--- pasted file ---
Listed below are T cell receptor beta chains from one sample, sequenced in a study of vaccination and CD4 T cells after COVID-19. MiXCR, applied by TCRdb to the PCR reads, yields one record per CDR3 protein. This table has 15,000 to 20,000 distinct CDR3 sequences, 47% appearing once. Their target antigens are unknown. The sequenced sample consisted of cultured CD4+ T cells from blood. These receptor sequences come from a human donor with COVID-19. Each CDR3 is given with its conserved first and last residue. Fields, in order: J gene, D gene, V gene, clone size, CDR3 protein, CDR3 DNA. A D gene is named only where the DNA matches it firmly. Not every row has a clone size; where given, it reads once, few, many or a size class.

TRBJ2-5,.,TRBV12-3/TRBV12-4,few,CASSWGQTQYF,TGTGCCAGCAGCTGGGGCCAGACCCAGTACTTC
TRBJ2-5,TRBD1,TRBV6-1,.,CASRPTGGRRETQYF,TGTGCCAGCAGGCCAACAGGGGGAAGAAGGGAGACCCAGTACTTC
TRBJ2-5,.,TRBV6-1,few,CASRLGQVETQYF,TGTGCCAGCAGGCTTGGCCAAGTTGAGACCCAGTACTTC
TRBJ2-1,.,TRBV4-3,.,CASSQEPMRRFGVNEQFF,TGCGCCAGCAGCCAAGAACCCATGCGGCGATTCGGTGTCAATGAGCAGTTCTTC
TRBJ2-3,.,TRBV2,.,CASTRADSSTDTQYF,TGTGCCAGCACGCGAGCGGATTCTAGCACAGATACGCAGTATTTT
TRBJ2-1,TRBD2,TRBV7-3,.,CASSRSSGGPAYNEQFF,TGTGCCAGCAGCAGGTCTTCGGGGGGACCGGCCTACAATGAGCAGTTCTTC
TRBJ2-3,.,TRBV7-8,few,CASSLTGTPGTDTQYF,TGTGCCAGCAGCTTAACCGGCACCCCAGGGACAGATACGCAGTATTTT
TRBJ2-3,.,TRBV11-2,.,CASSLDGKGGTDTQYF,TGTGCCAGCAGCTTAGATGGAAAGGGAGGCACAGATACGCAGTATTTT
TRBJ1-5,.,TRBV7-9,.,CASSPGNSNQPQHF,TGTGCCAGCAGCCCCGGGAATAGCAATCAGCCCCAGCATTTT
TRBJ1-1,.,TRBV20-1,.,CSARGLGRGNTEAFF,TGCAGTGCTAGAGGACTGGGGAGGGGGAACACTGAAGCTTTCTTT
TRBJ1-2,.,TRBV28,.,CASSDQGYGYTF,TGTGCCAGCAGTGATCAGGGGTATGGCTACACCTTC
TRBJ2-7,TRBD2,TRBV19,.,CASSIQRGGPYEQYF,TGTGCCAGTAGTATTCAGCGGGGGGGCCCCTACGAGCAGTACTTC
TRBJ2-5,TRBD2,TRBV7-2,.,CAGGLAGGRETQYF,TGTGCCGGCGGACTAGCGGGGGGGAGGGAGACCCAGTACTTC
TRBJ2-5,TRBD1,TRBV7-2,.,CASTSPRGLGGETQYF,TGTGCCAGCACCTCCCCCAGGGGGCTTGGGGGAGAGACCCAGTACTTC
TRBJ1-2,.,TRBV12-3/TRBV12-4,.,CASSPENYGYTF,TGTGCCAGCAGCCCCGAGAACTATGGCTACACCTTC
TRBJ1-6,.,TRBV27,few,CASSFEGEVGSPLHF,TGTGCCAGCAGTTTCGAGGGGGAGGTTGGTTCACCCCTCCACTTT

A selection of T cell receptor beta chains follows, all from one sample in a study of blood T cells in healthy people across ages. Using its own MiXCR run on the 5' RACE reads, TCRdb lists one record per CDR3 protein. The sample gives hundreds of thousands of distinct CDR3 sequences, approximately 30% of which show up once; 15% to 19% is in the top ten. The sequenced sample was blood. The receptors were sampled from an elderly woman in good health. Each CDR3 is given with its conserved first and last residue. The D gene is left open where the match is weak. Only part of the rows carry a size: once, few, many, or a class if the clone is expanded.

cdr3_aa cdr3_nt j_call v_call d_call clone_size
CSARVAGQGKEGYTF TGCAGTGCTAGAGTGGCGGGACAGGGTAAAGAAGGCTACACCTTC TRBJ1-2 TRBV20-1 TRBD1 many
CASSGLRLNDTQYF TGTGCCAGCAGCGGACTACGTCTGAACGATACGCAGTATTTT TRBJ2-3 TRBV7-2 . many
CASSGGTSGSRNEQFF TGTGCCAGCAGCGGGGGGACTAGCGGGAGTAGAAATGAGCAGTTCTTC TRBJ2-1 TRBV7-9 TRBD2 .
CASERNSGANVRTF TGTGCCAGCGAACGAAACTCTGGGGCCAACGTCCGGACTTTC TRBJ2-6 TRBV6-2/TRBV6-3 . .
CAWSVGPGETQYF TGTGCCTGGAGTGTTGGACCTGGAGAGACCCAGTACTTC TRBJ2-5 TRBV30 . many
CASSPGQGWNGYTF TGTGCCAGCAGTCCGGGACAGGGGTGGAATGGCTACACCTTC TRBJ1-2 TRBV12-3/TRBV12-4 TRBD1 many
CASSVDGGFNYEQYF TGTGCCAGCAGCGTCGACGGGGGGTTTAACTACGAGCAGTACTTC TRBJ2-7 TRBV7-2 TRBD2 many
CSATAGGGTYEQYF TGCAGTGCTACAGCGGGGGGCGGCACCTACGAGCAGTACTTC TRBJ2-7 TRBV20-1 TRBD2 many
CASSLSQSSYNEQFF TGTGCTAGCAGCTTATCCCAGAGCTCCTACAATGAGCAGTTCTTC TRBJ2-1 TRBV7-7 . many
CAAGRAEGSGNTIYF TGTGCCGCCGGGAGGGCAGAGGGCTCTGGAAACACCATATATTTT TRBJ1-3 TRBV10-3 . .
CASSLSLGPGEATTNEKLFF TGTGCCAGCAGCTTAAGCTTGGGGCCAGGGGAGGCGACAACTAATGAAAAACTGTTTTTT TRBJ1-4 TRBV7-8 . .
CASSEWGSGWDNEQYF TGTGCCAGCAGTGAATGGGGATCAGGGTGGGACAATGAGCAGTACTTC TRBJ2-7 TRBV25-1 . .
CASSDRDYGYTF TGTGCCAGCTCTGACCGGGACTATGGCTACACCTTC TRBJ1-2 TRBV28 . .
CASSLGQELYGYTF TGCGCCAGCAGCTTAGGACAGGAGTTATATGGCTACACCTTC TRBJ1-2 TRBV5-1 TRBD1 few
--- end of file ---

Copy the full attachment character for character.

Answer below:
Listed below are T cell receptor beta chains from one sample, sequenced in a study of vaccination and CD4 T cells after COVID-19. MiXCR, applied by TCRdb to the PCR reads, yields one record per CDR3 protein. This table has 15,000 to 20,000 distinct CDR3 sequences, 47% appearing once. Their target antigens are unknown. The sequenced sample consisted of cultured CD4+ T cells from blood. These receptor sequences come from a human donor with COVID-19. Each CDR3 is given with its conserved first and last residue. Fields, in order: J gene, D gene, V gene, clone size, CDR3 protein, CDR3 DNA. A D gene is named only where the DNA matches it firmly. Not every row has a clone size; where given, it reads once, few, many or a size class.

TRBJ2-5,.,TRBV12-3/TRBV12-4,few,CASSWGQTQYF,TGTGCCAGCAGCTGGGGCCAGACCCAGTACTTC
TRBJ2-5,TRBD1,TRBV6-1,.,CASRPTGGRRETQYF,TGTGCCAGCAGGCCAACAGGGGGAAGAAGGGAGACCCAGTACTTC
TRBJ2-5,.,TRBV6-1,few,CASRLGQVETQYF,TGTGCCAGCAGGCTTGGCCAAGTTGAGACCCAGTACTTC
TRBJ2-1,.,TRBV4-3,.,CASSQEPMRRFGVNEQFF,TGCGCCAGCAGCCAAGAACCCATGCGGCGATTCGGTGTCAATGAGCAGTTCTTC
TRBJ2-3,.,TRBV2,.,CASTRADSSTDTQYF,TGTGCCAGCACGCGAGCGGATTCTAGCACAGATACGCAGTATTTT
TRBJ2-1,TRBD2,TRBV7-3,.,CASSRSSGGPAYNEQFF,TGTGCCAGCAGCAGGTCTTCGGGGGGACCGGCCTACAATGAGCAGTTCTTC
TRBJ2-3,.,TRBV7-8,few,CASSLTGTPGTDTQYF,TGTGCCAGCAGCTTAACCGGCACCCCAGGGACAGATACGCAGTATTTT
TRBJ2-3,.,TRBV11-2,.,CASSLDGKGGTDTQYF,TGTGCCAGCAGCTTAGATGGAAAGGGAGGCACAGATACGCAGTATTTT
TRBJ1-5,.,TRBV7-9,.,CASSPGNSNQPQHF,TGTGCCAGCAGCCCCGGGAATAGCAATCAGCCCCAGCATTTT
TRBJ1-1,.,TRBV20-1,.,CSARGLGRGNTEAFF,TGCAGTGCTAGAGGACTGGGGAGGGGGAACACTGAAGCTTTCTTT
TRBJ1-2,.,TRBV28,.,CASSDQGYGYTF,TGTGCCAGCAGTGATCAGGGGTATGGCTACACCTTC
TRBJ2-7,TRBD2,TRBV19,.,CASSIQRGGPYEQYF,TGTGCCAGTAGTATTCAGCGGGGGGGCCCCTACGAGCAGTACTTC
TRBJ2-5,TRBD2,TRBV7-2,.,CAGGLAGGRETQYF,TGTGCCGGCGGACTAGCGGGGGGGAGGGAGACCCAGTACTTC
TRBJ2-5,TRBD1,TRBV7-2,.,CASTSPRGLGGETQYF,TGTGCCAGCACCTCCCCCAGGGGGCTTGGGGGAGAGACCCAGTACTTC
TRBJ1-2,.,TRBV12-3/TRBV12-4,.,CASSPENYGYTF,TGTGCCAGCAGCCCCGAGAACTATGGCTACACCTTC
TRBJ1-6,.,TRBV27,few,CASSFEGEVGSPLHF,TGTGCCAGCAGTTTCGAGGGGGAGGTTGGTTCACCCCTCCACTTT

A selection of T cell receptor beta chains follows, all from one sample in a study of blood T cells in healthy people across ages. Using its own MiXCR run on the 5' RACE reads, TCRdb lists one record per CDR3 protein. The sample gives hundreds of thousands of distinct CDR3 sequences, approximately 30% of which show up once; 15% to 19% is in the top ten. The sequenced sample was blood. The receptors were sampled from an elderly woman in good health. Each CDR3 is given with its conserved first and last residue. The D gene is left open where the match is weak. Only part of the rows carry a size: once, few, many, or a class if the clone is expanded.

cdr3_aa cdr3_nt j_call v_call d_call clone_size
CSARVAGQGKEGYTF TGCAGTGCTAGAGTGGCGGGACAGGGTAAAGAAGGCTACACCTTC TRBJ1-2 TRBV20-1 TRBD1 many
CASSGLRLNDTQYF TGTGCCAGCAGCGGACTACGTCTGAACGATACGCAGTATTTT TRBJ2-3 TRBV7-2 . many
CASSGGTSGSRNEQFF TGTGCCAGCAGCGGGGGGACTAGCGGGAGTAGAAATGAGCAGTTCTTC TRBJ2-1 TRBV7-9 TRBD2 .
CASERNSGANVRTF TGTGCCAGCGAACGAAACTCTGGGGCCAACGTCCGGACTTTC TRBJ2-6 TRBV6-2/TRBV6-3 . .
CAWSVGPGETQYF TGTGCCTGGAGTGTTGGACCTGGAGAGACCCAGTACTTC TRBJ2-5 TRBV30 . many
CASSPGQGWNGYTF TGTGCCAGCAGTCCGGGACAGGGGTGGAATGGCTACACCTTC TRBJ1-2 TRBV12-3/TRBV12-4 TRBD1 many
CASSVDGGFNYEQYF TGTGCCAGCAGCGTCGACGGGGGGTTTAACTACGAGCAGTACTTC TRBJ2-7 TRBV7-2 TRBD2 many
CSATAGGGTYEQYF TGCAGTGCTACAGCGGGGGGCGGCACCTACGAGCAGTACTTC TRBJ2-7 TRBV20-1 TRBD2 many
CASSLSQSSYNEQFF TGTGCTAGCAGCTTATCCCAGAGCTCCTACAATGAGCAGTTCTTC TRBJ2-1 TRBV7-7 . many
CAAGRAEGSGNTIYF TGTGCCGCCGGGAGGGCAGAGGGCTCTGGAAACACCATATATTTT TRBJ1-3 TRBV10-3 . .
CASSLSLGPGEATTNEKLFF TGTGCCAGCAGCTTAAGCTTGGGGCCAGGGGAGGCGACAACTAATGAAAAACTGTTTTTT TRBJ1-4 TRBV7-8 . .
CASSEWGSGWDNEQYF TGTGCCAGCAGTGAATGGGGATCAGGGTGGGACAATGAGCAGTACTTC TRBJ2-7 TRBV25-1 . .
CASSDRDYGYTF TGTGCCAGCTCTGACCGGGACTATGGCTACACCTTC TRBJ1-2 TRBV28 . .
CASSLGQELYGYTF TGCGCCAGCAGCTTAGGACAGGAGTTATATGGCTACACCTTC TRBJ1-2 TRBV5-1 TRBD1 few